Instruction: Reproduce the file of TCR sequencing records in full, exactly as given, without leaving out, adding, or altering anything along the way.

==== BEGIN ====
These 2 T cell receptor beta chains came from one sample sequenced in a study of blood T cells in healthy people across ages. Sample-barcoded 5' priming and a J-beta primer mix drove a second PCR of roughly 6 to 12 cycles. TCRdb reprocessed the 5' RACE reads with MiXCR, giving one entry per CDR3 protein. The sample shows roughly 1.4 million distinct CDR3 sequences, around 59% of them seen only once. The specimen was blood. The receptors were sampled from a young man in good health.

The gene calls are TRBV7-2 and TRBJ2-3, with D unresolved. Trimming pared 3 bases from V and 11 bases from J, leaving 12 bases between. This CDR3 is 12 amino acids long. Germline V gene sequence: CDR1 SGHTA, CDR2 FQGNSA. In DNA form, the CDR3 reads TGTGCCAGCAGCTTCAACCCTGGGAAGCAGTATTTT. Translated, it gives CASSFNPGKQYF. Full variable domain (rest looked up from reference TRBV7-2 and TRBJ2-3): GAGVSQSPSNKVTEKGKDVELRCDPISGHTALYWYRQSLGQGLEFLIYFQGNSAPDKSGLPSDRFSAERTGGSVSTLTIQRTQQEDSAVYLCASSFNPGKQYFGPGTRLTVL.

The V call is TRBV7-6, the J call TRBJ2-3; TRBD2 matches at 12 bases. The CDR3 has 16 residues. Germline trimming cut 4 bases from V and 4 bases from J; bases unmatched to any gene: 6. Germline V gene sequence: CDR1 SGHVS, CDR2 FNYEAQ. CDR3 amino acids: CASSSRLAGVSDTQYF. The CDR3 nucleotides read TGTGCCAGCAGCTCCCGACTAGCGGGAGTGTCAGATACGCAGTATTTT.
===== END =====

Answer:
These 2 T cell receptor beta chains came from one sample sequenced in a study of blood T cells in healthy people across ages. Sample-barcoded 5' priming and a J-beta primer mix drove a second PCR of roughly 6 to 12 cycles. TCRdb reprocessed the 5' RACE reads with MiXCR, giving one entry per CDR3 protein. The sample shows roughly 1.4 million distinct CDR3 sequences, around 59% of them seen only once. The specimen was blood. The receptors were sampled from a young man in good health.

The gene calls are TRBV7-2 and TRBJ2-3, with D unresolved. Trimming pared 3 bases from V and 11 bases from J, leaving 12 bases between. This CDR3 is 12 amino acids long. Germline V gene sequence: CDR1 SGHTA, CDR2 FQGNSA. In DNA form, the CDR3 reads TGTGCCAGCAGCTTCAACCCTGGGAAGCAGTATTTT. Translated, it gives CASSFNPGKQYF. Full variable domain (rest looked up from reference TRBV7-2 and TRBJ2-3): GAGVSQSPSNKVTEKGKDVELRCDPISGHTALYWYRQSLGQGLEFLIYFQGNSAPDKSGLPSDRFSAERTGGSVSTLTIQRTQQEDSAVYLCASSFNPGKQYFGPGTRLTVL.

The V call is TRBV7-6, the J call TRBJ2-3; TRBD2 matches at 12 bases. The CDR3 has 16 residues. Germline trimming cut 4 bases from V and 4 bases from J; bases unmatched to any gene: 6. Germline V gene sequence: CDR1 SGHVS, CDR2 FNYEAQ. CDR3 amino acids: CASSSRLAGVSDTQYF. The CDR3 nucleotides read TGTGCCAGCAGCTCCCGACTAGCGGGAGTGTCAGATACGCAGTATTTT.